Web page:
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Cleland Boyd McAfee (September 25, 1866 – February 4, 1944) was an American theologian, Presbyterian minister and hymn writer, best known for penning the gospel hymn, "Near to the Heart of God," and its tune called "McAfee".[1][2] He wrote the song after the concurrent deaths of two of his young nieces, caused by diphtheria. He also is believed to be the creator of the acronym TULIP, which represents the Five Points of Calvinism.[3]

Cleland Boyd McAfee
Born(1866-09-25)September 25, 1866
Ashley, Missouri, United States
DiedFebruary 4, 1944(1944-02-04) (aged 77)
EducationPark College
Union Theological Seminary
Harriet "Hattie" Lawson Brown (m. 1867–1959)
(her death)
ChildrenMildred Helen McAfee Horton, Ruth Myrtle and Katharine Agnes
Parent(s)John Armstrong McAfee and Anna Waddell Bailey
Writings'The Greatest English Classic: A Study of the King James Version of the Bible
Congregations served
First Presbyterian Church of Chicago, Illinois; Lafayette Avenue Church of Brooklyn, New York
Offices held
Moderator, General Assembly of the Presbyterian Church in the United States of America
Director, Presbyterian Board of Foreign Missions

McAfee was born in Ashley, Missouri, in 1866, as one of five children. His father, John A. McAfee, was[4] the founder of Park College in Parkville, Missouri and its president from 1875 until his death in 1890. The son graduated from Park College in 1884, and later graduated from Union Theological Seminary in New York. McAfee went on to serve as a professor of philosophy, choir director, pastor and dean of Park College until 1901, when he left to minister at the First Presbyterian Church of Chicago. McAfee moved from First Presbyterian in 1904, to pastor the Lafayette Avenue Church of Brooklyn, in Brooklyn, New York. McAfee also taught systematic theology at McCormick Theological Seminary, from 1912 to 1930.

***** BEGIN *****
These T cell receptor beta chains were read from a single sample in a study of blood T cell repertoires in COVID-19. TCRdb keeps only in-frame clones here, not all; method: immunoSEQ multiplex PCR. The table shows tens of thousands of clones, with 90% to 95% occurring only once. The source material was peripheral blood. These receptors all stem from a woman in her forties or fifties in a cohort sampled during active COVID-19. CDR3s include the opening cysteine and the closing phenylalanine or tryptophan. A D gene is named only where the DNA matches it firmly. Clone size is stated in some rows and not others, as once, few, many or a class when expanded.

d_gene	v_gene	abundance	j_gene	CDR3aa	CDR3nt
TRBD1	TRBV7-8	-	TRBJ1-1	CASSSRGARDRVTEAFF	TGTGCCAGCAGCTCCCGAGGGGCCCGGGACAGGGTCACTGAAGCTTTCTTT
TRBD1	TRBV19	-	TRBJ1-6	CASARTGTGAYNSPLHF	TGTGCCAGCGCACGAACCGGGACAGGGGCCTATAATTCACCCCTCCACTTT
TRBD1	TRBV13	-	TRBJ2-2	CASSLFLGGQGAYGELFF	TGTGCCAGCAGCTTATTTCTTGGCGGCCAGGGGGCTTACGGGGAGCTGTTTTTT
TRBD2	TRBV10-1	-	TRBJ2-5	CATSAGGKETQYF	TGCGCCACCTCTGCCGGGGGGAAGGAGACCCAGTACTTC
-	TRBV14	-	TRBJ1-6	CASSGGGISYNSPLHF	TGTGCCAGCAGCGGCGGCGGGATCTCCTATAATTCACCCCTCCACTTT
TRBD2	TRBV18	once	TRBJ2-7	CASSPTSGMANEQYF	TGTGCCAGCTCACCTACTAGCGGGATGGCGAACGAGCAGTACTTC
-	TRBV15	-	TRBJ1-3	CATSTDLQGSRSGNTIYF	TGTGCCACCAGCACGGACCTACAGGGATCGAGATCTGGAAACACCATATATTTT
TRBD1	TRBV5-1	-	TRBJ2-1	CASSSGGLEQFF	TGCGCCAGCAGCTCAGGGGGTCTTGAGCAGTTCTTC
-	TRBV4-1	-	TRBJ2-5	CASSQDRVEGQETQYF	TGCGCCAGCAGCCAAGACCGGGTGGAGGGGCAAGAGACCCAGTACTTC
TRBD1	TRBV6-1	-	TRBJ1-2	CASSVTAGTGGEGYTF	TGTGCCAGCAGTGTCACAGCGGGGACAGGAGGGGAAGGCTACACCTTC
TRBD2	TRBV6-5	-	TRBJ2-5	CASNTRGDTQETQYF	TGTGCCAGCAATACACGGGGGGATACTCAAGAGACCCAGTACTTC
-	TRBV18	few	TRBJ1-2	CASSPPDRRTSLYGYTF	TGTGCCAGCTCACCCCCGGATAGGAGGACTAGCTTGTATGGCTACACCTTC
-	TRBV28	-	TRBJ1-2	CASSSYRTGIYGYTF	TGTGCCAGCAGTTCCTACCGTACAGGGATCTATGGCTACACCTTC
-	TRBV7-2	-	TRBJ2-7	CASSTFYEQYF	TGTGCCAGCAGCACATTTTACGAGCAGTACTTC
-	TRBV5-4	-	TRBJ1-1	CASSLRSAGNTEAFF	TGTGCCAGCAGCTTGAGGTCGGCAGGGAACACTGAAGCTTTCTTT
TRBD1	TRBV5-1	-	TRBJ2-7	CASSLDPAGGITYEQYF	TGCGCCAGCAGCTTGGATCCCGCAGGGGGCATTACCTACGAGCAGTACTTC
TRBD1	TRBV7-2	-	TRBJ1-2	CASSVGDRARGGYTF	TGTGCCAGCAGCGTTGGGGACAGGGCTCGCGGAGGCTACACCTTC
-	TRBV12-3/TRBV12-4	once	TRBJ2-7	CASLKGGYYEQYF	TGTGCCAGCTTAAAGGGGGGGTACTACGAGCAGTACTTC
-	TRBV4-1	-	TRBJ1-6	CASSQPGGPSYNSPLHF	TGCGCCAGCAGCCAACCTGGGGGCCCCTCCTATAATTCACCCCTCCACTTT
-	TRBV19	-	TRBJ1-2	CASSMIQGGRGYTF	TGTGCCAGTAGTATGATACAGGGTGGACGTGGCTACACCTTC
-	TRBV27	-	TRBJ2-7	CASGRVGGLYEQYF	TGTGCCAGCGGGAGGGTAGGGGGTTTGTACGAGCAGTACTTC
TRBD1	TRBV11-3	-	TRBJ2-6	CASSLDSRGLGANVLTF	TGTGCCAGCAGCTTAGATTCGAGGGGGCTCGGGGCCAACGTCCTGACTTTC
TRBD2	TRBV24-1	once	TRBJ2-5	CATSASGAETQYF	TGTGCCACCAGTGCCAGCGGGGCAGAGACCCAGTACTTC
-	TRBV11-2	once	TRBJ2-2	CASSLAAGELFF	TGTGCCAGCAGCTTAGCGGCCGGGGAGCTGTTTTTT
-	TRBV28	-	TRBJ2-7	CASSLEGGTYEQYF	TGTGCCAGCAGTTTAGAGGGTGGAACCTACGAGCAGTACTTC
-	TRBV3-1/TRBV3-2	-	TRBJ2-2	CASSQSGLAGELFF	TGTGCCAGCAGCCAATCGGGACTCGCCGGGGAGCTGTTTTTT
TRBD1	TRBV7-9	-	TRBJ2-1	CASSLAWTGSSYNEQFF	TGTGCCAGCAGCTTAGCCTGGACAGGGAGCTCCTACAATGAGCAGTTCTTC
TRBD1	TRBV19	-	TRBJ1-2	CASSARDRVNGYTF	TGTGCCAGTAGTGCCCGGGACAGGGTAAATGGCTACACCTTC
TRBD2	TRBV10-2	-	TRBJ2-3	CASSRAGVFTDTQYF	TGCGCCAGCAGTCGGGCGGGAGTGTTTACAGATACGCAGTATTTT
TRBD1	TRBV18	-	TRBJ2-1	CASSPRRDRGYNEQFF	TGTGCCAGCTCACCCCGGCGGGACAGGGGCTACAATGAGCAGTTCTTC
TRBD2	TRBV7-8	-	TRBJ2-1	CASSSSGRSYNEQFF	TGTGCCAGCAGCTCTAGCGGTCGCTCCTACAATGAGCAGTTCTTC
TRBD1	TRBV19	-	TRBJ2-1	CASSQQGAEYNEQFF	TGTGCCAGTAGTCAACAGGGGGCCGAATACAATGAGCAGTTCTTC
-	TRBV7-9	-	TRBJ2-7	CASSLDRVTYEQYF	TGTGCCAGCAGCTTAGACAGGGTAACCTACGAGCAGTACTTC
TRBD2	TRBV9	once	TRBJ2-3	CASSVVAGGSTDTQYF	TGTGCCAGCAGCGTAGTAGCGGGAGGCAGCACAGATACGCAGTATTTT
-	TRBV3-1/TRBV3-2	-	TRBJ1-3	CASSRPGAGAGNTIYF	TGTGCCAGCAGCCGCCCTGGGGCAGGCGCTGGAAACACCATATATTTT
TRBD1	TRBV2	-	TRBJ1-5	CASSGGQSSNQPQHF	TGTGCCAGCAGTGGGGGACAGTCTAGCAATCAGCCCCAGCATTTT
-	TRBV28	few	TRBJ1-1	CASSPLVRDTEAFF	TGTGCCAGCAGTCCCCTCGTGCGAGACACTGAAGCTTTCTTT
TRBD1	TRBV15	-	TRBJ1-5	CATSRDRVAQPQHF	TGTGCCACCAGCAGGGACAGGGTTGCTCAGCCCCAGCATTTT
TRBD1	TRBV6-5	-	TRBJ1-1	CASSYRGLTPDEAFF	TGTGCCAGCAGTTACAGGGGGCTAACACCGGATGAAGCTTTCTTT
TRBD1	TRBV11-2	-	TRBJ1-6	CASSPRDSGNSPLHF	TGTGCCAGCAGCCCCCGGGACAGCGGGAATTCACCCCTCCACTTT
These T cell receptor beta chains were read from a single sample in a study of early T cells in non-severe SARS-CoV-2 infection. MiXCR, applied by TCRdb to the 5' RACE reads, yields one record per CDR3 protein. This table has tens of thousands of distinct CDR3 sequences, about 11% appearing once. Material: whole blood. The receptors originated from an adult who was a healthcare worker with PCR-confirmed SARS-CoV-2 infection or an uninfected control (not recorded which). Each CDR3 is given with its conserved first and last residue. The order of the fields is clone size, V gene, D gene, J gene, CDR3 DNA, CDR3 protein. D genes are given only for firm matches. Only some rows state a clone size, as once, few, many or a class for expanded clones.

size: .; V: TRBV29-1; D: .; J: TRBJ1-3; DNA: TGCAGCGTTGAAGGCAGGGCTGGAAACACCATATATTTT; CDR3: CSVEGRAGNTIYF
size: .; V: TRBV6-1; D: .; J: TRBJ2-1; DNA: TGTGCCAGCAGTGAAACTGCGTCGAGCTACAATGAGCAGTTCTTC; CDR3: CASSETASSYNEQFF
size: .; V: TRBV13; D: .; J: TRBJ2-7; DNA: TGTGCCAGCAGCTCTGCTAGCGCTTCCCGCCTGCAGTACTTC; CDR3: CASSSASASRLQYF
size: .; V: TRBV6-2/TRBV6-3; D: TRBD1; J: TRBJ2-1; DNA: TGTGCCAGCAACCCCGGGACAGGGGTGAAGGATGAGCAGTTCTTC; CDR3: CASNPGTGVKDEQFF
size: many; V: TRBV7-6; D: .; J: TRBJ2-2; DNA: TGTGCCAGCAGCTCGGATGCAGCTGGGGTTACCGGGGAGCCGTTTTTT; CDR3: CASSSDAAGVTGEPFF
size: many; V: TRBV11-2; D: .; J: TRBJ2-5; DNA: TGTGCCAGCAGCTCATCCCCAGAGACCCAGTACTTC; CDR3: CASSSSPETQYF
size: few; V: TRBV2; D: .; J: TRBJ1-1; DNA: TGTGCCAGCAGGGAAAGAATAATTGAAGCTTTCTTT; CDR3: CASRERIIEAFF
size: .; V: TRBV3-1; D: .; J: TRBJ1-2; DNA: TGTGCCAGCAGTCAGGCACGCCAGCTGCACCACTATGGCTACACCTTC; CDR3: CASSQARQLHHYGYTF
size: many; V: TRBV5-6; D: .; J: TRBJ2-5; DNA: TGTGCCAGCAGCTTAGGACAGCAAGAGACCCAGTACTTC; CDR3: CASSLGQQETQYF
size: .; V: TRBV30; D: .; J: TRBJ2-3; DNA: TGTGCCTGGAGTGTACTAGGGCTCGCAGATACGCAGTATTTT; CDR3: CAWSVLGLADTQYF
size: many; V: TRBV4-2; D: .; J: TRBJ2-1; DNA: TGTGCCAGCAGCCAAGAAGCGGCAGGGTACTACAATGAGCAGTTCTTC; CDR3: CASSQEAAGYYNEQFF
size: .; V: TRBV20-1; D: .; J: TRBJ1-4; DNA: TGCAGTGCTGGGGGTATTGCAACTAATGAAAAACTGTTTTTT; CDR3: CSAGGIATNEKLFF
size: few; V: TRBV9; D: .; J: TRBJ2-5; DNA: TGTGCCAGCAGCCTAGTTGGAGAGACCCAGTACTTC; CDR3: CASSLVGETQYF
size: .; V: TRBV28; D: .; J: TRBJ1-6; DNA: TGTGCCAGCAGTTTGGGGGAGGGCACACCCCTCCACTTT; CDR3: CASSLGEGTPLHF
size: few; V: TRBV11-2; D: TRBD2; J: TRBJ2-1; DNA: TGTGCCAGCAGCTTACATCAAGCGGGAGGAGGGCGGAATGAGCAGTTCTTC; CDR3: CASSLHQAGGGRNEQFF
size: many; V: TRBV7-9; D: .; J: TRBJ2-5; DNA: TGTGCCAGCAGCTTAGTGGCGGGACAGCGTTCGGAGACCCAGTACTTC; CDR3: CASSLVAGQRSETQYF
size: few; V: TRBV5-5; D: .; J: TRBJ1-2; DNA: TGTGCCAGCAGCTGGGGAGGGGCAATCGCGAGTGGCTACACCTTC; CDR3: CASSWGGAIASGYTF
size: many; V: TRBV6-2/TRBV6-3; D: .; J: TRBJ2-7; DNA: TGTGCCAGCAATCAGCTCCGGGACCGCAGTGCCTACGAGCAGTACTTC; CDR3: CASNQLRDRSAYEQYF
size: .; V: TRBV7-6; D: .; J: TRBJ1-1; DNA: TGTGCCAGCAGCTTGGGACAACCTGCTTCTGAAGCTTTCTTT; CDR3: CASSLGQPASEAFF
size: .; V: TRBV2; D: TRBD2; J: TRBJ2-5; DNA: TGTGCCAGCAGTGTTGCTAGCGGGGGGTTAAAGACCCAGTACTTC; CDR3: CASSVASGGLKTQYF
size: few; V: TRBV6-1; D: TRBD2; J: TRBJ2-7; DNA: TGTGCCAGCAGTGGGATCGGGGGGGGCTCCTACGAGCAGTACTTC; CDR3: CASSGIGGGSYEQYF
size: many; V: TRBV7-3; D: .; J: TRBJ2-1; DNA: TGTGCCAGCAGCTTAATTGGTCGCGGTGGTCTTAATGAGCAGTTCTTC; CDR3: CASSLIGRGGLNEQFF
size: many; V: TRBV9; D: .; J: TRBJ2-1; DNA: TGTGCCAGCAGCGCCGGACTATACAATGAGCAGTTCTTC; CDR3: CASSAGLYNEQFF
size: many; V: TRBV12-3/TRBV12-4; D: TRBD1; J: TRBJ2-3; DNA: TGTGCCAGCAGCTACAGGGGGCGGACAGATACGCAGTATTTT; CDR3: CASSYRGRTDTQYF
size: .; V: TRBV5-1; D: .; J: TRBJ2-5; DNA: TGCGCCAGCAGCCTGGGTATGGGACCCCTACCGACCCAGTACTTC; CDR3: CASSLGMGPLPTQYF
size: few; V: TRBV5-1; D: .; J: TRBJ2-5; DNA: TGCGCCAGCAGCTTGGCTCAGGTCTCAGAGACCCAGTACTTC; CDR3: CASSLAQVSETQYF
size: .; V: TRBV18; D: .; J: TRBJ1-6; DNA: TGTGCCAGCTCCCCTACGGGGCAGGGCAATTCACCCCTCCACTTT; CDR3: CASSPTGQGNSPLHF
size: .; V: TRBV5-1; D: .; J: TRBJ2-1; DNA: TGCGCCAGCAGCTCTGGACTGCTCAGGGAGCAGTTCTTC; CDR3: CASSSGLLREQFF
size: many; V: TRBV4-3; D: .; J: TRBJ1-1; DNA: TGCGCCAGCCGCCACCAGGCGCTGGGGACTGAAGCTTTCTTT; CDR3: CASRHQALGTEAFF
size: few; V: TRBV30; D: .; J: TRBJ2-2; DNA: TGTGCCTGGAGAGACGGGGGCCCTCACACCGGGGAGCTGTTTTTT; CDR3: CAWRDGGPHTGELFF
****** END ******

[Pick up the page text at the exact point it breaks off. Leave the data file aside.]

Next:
In 1912, McAfee authored the treatise, "The Greatest English Classic: A Study Of The King James Version Of The Bible."[5] He was moderator of the General Assembly of Presbyterian Church in the United States of America, and led the Presbyterian Board of Foreign Missions from 1930 to 1936. He died in 1944.

On August 10, 1892, McAfee married Harriet "Hattie" Lawson Brown; they had three children, Ruth Myrtle, Katharine Agnes, and Mildred Helen.[6]

Mildred Helen McAfee Horton went on to become president of Wellesley College (1936-1949) and the first director of WAVES (Women Accepted for Volunteer Emergency Service) in the United States Navy (1942–46).


  1. ^ "Cleland Boyd McAfee, 1866-1944". Cyberhymnal. Retrieved 20 August 2011.
  2. ^ The United Methodist Hymnal. The United Methodist Publishing House. 1989. p. 472. ISBN 0-687-43132-8.
  3. ^ Wail, William H., (1913). The Five Points of Calvinism Historically Considered, The New Outlook 104 (1913).CS1 maint: Multiple names: authors list (link)
  4. ^ McKim, LindaJo K. (1993). The Presbyterian Hymnal Companion. Louisville. Kentucky: Westminster John Knox Press. pp. 356–357. ISBN 0-664-25180-3.
  5. ^ McAfee, Cleland Boyd. "Study of the King James Bible". Project Gutenberg. Project Gutenberg Literary Archive Foundation. Retrieved 11 January 2011.
  6. ^ Tenlen, Jenny. "Family of John Armstrong McAfee (414) & Anna Waddle Bailey". The McAfees, Kentucky Pioneers. Jenny Tenlen. Retrieved 11 January 2011.

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Religious titles
Preceded by
Rev. Hugh Kelso Walker
Moderator of the 141st General Assembly of the Presbyterian Church in the United States of America
Succeeded by
Rev. Hugh Thomson Kerr